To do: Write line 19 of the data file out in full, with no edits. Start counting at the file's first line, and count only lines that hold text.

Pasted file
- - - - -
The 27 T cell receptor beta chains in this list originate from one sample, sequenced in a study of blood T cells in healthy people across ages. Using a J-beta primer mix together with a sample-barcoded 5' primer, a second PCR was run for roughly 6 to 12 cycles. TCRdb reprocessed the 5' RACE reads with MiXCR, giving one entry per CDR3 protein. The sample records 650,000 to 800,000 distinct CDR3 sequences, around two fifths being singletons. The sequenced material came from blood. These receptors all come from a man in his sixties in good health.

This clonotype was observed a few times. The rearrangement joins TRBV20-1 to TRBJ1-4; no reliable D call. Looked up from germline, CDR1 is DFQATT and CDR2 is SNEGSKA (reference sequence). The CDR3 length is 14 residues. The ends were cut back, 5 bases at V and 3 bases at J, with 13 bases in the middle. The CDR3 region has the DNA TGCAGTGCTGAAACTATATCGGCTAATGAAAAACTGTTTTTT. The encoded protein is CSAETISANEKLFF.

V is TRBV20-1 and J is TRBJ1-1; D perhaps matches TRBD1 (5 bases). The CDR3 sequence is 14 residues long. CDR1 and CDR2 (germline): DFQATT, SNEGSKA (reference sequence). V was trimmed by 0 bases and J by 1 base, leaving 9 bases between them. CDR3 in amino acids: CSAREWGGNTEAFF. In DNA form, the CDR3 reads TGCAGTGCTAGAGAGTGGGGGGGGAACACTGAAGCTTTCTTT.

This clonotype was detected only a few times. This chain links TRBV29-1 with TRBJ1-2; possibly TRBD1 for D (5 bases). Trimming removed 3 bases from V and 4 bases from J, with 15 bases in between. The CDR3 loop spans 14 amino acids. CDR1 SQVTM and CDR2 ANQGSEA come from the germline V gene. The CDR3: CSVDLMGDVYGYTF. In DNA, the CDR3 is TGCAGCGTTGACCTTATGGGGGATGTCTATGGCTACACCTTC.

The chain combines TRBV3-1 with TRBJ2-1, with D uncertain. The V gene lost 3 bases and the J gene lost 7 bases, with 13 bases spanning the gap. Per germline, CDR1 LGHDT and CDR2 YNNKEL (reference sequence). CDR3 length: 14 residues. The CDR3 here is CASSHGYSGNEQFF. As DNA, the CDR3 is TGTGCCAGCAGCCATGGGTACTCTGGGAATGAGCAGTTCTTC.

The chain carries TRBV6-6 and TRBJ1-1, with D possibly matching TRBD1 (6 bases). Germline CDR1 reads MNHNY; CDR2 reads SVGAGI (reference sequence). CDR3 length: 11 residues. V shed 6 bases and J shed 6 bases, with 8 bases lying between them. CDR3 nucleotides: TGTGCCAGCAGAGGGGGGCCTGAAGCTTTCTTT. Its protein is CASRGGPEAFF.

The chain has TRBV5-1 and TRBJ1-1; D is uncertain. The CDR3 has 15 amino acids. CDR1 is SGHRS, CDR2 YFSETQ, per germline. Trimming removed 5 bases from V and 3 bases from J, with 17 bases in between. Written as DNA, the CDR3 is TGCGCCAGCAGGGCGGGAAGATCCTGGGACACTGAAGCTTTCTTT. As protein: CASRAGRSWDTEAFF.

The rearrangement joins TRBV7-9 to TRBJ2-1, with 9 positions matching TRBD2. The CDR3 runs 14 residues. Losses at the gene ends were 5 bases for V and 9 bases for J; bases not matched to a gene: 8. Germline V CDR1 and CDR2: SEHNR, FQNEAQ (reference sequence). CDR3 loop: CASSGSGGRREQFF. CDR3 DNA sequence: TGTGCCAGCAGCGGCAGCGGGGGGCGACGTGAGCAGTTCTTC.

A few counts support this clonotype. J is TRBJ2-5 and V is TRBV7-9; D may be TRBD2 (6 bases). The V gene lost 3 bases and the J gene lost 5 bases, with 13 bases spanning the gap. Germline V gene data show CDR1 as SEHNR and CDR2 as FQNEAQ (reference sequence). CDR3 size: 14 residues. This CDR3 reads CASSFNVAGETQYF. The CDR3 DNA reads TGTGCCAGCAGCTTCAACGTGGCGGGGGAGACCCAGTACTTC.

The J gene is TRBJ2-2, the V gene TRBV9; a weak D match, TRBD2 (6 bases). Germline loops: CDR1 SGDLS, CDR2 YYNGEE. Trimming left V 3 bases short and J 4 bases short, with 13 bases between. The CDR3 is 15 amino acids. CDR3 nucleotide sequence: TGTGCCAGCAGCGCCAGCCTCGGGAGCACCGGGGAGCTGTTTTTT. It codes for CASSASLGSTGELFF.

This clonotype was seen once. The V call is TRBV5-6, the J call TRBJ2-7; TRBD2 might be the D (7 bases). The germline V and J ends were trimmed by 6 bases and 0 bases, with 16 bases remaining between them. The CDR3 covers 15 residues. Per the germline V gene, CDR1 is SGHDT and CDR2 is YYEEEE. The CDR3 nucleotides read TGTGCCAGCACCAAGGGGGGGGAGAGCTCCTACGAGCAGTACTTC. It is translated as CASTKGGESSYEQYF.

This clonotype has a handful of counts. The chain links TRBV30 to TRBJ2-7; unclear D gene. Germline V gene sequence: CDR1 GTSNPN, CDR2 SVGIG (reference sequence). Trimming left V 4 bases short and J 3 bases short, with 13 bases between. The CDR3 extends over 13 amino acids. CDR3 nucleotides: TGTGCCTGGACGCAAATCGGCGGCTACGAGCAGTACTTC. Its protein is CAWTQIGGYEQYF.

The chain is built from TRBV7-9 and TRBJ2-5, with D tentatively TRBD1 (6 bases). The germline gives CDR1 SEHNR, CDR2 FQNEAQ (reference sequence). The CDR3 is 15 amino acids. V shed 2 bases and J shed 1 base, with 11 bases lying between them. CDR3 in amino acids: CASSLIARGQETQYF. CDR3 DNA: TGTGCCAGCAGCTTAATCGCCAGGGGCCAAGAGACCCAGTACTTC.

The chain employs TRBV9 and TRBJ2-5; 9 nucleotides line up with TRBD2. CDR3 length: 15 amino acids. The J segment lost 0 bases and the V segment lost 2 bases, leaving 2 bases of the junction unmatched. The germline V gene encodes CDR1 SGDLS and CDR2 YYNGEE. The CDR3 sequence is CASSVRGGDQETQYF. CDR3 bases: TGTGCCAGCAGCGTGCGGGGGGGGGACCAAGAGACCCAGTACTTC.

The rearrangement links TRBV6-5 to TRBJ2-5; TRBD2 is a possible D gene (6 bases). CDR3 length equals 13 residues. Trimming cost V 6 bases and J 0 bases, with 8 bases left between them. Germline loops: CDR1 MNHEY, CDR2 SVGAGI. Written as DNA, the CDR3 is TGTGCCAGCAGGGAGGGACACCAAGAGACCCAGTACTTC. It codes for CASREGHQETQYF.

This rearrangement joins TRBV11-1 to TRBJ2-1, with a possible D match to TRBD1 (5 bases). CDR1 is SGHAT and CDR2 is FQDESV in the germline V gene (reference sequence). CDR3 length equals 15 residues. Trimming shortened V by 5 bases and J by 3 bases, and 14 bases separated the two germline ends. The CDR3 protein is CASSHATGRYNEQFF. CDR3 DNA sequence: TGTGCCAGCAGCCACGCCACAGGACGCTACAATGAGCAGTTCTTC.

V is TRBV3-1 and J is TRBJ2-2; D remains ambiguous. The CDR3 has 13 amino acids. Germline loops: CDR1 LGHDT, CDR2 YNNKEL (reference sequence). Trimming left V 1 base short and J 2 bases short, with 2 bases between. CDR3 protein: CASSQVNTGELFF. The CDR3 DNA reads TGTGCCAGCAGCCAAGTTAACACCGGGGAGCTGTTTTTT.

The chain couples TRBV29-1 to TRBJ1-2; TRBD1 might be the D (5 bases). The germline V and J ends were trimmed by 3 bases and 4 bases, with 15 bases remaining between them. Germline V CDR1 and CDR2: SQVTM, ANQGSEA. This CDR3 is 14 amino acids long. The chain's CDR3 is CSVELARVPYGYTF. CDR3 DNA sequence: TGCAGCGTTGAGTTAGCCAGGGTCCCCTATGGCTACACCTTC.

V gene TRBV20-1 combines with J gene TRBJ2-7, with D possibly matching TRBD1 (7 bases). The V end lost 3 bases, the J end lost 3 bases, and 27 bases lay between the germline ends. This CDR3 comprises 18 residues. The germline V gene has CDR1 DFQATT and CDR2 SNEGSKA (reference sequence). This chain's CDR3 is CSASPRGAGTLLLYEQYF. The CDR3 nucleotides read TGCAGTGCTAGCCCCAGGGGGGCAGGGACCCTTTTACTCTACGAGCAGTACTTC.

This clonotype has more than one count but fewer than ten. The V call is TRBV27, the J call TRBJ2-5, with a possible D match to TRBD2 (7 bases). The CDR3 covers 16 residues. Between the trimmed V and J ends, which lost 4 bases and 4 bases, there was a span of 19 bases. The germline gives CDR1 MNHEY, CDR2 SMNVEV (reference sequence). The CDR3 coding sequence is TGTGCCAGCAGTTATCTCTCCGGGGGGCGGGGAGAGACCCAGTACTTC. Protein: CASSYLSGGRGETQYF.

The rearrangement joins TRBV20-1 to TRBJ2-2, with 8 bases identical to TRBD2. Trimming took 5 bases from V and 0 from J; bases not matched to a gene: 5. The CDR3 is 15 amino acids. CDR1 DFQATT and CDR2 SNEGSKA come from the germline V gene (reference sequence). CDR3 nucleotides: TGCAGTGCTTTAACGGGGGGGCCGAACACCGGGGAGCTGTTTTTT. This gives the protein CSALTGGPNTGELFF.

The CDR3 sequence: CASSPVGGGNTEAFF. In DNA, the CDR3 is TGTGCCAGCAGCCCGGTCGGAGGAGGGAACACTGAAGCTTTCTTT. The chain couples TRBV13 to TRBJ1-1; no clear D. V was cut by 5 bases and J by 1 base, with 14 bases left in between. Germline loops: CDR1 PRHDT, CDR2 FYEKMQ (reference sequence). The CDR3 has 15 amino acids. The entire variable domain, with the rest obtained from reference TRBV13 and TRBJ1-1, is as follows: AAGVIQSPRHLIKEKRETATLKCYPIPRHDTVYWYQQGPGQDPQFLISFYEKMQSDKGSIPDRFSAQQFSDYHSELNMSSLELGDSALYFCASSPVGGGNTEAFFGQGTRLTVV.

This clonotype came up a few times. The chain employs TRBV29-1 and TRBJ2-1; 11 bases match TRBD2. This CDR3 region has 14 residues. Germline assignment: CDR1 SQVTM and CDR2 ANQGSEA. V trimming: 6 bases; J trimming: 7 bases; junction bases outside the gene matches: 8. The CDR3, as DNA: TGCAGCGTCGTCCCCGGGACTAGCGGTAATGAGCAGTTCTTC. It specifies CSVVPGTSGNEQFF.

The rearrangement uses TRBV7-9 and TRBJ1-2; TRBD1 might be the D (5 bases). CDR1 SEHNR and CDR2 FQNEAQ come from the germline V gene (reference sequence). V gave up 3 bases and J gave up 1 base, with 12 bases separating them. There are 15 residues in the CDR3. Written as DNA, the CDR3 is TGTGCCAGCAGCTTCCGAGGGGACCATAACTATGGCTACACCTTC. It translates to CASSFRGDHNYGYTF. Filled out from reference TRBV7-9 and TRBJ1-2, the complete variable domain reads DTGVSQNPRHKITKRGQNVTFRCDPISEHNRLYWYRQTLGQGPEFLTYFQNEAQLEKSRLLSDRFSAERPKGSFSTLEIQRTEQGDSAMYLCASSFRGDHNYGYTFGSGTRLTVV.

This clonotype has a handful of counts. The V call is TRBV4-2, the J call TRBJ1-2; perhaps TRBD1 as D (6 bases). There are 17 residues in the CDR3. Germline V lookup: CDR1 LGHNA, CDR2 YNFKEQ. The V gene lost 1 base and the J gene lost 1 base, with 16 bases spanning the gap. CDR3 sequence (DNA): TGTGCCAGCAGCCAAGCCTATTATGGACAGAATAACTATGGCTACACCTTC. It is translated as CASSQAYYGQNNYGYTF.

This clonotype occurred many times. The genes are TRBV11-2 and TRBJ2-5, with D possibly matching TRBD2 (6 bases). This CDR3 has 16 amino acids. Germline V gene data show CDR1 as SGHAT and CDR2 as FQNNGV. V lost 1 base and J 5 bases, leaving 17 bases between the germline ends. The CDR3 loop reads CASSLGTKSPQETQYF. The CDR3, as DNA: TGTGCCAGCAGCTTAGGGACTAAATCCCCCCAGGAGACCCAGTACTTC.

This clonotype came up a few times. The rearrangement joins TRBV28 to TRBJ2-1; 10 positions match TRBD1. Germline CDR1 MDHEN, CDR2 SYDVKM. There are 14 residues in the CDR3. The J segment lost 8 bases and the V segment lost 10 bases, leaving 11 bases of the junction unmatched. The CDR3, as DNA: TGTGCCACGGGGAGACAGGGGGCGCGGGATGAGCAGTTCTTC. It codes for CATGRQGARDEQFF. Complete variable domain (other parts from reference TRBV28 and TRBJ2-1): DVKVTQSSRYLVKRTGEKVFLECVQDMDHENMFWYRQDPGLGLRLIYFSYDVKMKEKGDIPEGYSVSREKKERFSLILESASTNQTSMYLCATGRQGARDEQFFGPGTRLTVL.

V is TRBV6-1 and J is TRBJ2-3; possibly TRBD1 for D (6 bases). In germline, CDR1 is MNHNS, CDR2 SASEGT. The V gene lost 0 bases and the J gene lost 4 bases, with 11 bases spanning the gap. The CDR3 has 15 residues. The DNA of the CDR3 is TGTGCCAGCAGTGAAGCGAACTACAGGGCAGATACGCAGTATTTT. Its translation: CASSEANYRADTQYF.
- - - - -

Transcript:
V gene TRBV20-1 combines with J gene TRBJ2-7, with D possibly matching TRBD1 (7 bases). The V end lost 3 bases, the J end lost 3 bases, and 27 bases lay between the germline ends. This CDR3 comprises 18 residues. The germline V gene has CDR1 DFQATT and CDR2 SNEGSKA (reference sequence). This chain's CDR3 is CSASPRGAGTLLLYEQYF. The CDR3 nucleotides read TGCAGTGCTAGCCCCAGGGGGGCAGGGACCCTTTTACTCTACGAGCAGTACTTC.